Analog and Digital Electronics Concepts

Subject ELEN30014 (2016)

Note: This is an archived Handbook entry from 2016.

Credit Points: 12.5
Level: 3 (Undergraduate)
Dates & Locations:

This subject has the following teaching availabilities in 2016:

Semester 1, Parkville - Taught on campus.
Pre-teaching Period Start not applicable
Teaching Period 29-Feb-2016 to 29-May-2016
Assessment Period End 24-Jun-2016
Last date to Self-Enrol 11-Mar-2016
Census Date 31-Mar-2016
Last date to Withdraw without fail 06-May-2016

Timetable can be viewed here. For information about these dates, click here.
Time Commitment: Contact Hours: 36 x 1 hour lectures and 12 x 2 hour workshops
Total Time Commitment:

Estimated 170 hours


ELEN20005 Foundations of Electrical Networks

Corequisites: None
Recommended Background Knowledge: None
Non Allowed Subjects:

Core Participation Requirements:

For the purposes of considering request for Reasonable Adjustments under the Disability Standards for Education (Cwth 2005), and Student Support and Engagement Policy, academic requirements for this subject are articulated in the Subject Overview, Learning Outcomes, Assessment and Generic Skills sections of this entry.

It is University policy to take all reasonable steps to minimise the impact of disability upon academic study, and reasonable adjustments will be made to enhance a student's participation in the University's programs. Students who feel their disability may impact on meeting the requirements of this subject are encouraged to discuss this matter with a Faculty Student Adviser and Student Equity and Disability Support:


Dr Gavin Buskes


Dr Gavin Buskes


Subject Overview:


This subject develops a fundamental understanding of the concepts behind and tools used for the analysis and design of analog and digital electronic systems. This is one of four subjects that define the Mechatronics Systems major in the Bachelor of Science and it is a core requirement of the Master of Engineering (Mechatronics).


Topics include:

Analog systems - time-domain differential equation models of RLC networks, initial conditions, transient response, frequency response, impedance functions, two-ports and dependent sources, matrix representations, transformer models, small-signal transistor models, op-amp models, active filter realisation;

Digital systems – encoding information and digital data processing, CMOS realisation of basic logic gates, timing contracts, acyclic networks, switching algebra, combinational logic synthesis, cyclic networks and memory, finite-state machines, metastability, synchronous timing and synchronization, data-processing paths, control logic, stored-program machines and microprocessor based systems.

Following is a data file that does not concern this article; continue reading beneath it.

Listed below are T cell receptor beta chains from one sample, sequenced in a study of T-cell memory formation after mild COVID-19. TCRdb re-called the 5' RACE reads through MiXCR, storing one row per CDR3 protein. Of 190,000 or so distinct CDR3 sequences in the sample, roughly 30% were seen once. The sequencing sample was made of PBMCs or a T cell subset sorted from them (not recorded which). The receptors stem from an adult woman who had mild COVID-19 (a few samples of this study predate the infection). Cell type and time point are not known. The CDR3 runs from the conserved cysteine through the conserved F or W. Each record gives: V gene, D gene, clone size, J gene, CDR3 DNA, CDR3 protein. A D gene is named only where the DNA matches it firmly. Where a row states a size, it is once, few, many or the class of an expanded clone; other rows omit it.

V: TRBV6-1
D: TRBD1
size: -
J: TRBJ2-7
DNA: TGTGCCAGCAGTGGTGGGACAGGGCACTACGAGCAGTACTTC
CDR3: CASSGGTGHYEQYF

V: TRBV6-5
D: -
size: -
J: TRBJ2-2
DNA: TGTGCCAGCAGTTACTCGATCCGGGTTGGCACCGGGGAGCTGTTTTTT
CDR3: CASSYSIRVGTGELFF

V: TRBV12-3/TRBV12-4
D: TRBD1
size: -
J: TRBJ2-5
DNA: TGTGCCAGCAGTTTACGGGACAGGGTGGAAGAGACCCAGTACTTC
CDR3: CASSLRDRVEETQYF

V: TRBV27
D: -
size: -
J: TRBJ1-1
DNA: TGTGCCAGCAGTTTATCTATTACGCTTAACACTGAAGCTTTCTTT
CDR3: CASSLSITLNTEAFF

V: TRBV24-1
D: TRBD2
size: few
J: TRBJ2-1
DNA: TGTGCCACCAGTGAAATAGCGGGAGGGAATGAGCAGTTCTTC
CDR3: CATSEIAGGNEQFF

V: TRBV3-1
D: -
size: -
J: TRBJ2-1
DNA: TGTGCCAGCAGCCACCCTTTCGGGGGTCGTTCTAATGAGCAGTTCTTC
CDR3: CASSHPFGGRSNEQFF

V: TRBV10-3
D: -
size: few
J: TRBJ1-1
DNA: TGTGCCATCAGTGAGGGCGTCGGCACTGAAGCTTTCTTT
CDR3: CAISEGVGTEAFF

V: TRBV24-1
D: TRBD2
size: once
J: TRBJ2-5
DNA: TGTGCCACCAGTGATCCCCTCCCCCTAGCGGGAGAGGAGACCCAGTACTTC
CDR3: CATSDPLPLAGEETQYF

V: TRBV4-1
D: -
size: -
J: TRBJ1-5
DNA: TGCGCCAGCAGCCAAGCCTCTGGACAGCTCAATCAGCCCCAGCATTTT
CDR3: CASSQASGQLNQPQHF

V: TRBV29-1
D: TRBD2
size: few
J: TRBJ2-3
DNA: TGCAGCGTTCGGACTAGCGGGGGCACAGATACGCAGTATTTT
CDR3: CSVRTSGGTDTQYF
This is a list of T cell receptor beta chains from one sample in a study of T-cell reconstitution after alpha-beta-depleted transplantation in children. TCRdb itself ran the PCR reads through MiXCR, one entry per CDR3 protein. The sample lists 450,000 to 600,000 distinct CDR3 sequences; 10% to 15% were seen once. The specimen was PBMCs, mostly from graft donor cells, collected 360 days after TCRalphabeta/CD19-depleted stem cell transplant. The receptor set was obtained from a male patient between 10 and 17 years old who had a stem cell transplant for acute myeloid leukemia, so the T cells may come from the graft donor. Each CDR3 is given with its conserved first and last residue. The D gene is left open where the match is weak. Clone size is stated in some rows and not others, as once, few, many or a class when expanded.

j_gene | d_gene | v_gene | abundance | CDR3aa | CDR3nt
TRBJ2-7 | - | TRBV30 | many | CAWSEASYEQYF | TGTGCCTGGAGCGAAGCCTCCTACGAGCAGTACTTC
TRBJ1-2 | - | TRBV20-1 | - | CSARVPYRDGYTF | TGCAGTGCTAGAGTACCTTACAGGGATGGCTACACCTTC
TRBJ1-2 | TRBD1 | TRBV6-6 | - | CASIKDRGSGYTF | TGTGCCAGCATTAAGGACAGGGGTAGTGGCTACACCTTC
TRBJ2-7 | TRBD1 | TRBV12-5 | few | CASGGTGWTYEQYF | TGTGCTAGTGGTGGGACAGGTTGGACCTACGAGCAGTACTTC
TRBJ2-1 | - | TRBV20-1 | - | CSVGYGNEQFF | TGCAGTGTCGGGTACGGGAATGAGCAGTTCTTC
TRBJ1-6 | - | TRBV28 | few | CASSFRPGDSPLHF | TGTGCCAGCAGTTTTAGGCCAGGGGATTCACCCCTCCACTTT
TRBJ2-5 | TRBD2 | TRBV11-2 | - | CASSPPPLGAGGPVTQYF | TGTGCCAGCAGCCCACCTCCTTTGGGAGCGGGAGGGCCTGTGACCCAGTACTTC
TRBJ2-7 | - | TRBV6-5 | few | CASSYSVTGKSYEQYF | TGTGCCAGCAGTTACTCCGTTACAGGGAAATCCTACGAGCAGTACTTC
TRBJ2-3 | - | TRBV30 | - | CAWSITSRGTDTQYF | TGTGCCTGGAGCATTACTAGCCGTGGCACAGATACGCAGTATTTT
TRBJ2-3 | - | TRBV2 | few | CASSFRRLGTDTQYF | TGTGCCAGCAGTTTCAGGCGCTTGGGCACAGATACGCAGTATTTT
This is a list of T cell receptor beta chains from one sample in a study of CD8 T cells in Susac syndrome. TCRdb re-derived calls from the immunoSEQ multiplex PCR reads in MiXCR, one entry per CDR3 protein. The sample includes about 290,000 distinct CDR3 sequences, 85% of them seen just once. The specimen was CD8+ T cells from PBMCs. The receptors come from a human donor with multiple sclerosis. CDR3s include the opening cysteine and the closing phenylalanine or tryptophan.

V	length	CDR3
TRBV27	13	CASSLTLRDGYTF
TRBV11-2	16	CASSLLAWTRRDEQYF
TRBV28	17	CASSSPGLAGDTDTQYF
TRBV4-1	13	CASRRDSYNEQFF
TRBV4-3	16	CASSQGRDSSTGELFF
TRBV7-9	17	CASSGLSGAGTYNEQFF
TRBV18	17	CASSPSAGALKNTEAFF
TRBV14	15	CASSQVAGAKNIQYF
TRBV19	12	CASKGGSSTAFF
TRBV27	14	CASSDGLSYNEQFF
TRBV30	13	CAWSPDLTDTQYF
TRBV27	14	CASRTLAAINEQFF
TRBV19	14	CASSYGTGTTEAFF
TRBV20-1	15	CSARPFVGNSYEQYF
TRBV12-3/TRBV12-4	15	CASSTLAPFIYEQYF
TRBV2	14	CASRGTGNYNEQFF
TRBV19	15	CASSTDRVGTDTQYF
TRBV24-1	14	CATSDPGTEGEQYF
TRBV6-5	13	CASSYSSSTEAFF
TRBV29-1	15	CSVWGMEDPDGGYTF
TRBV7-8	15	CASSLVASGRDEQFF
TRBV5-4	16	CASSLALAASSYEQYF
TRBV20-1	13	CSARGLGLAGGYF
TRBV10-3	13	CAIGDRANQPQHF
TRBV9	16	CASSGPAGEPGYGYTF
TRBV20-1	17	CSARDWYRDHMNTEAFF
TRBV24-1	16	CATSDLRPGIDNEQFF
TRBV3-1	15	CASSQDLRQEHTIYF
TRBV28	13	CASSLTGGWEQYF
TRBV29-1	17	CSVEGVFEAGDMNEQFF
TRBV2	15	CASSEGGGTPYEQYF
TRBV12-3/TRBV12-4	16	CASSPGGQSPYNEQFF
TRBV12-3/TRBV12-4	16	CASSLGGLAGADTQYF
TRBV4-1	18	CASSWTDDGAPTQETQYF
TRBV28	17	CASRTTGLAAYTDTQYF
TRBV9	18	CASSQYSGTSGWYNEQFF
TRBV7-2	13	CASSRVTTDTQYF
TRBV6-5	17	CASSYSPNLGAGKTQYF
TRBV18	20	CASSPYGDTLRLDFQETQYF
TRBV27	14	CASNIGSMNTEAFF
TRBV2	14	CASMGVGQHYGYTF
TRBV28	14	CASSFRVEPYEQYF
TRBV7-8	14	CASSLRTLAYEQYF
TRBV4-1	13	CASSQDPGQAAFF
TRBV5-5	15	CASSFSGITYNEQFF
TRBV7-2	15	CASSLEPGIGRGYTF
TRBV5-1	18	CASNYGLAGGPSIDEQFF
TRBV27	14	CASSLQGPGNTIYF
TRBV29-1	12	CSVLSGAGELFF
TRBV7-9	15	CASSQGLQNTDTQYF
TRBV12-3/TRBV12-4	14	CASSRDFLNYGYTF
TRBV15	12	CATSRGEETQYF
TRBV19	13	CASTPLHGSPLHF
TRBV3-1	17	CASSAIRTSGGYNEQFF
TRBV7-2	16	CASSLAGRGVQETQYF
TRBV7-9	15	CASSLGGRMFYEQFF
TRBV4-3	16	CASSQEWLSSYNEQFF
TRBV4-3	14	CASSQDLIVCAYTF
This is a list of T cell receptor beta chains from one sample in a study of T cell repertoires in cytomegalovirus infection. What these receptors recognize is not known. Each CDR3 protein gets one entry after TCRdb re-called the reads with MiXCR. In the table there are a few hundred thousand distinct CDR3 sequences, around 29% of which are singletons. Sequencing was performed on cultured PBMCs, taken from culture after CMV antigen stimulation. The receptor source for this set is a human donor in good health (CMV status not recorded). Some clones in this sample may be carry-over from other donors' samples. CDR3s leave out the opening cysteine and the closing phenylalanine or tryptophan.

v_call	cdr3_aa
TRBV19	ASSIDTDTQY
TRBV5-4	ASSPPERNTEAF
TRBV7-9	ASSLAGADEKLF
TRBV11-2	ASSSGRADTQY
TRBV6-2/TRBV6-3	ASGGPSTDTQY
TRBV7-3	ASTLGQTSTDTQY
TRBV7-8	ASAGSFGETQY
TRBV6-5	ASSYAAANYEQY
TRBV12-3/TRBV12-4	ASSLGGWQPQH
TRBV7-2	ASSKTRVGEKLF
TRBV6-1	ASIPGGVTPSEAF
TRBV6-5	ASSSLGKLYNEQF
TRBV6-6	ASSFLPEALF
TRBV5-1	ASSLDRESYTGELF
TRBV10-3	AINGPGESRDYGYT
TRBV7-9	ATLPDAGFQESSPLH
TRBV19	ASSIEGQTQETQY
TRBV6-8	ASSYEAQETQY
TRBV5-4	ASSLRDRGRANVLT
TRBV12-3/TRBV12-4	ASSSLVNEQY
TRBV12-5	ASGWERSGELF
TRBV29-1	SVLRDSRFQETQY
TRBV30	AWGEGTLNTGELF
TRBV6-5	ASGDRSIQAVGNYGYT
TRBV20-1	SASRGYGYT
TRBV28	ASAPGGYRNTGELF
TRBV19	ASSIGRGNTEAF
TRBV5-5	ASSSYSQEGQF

Aspects of these topics will be explored through laboratory work involving simulation tools and hardware experiments.

Learning Outcomes:

Intended Learning Outcomes (ILO's)

Having completed this subject it is expected that the student be able to:

1. Analyse and design passive and active analog circuits that achieve specified transfer function characteristics

2. Apply fundamental tools in the analysis of combinational and sequential logic systems, with an appreciation for the role and limitations of important digital abstractions

3. Apply fundamental concepts, including hardwired and programmed (e.g. microprocessor based) approaches, to implement digital systems that achieve specified functionality

4. Configure and test digital hardware development platforms in the laboratory.

  • One wrtitten 3 hour open book end of semester examination (60%). (Assesses ILO's 1 to 3)
  • Attendance and participation in two laboratory classes, each requiring approximately 15 h ours work (15% each). (Assesses ILO's 1 to 4).
  • One written 60 minute test held in week 5 (10%). (Assesses ILO's 1 to 3).

Hurdle Requirement: Students must pass the end of semester written exam to pass the subject.

Prescribed Texts: None
Breadth Options:

This subject is not available as a breadth subject.

Fees Information: Subject EFTSL, Level, Discipline & Census Date
Generic Skills:

On completion of this subject, students should have developed the following skills:

  • The ability to apply knowledge of science and engineering fundamentals
  • The ability to undertake problem identification, formulation, and solution
  • The ability to utilise a systems approach to complex problems and to design and operational performance
  • Capacity for independent critical thought, rational inquiry and self-directed learning.
Related Majors/Minors/Specialisations: Master of Engineering (Mechatronics)
Mechatronics Systems
Science-credited subjects - new generation B-SCI and B-ENG.
Selective subjects for B-BMED

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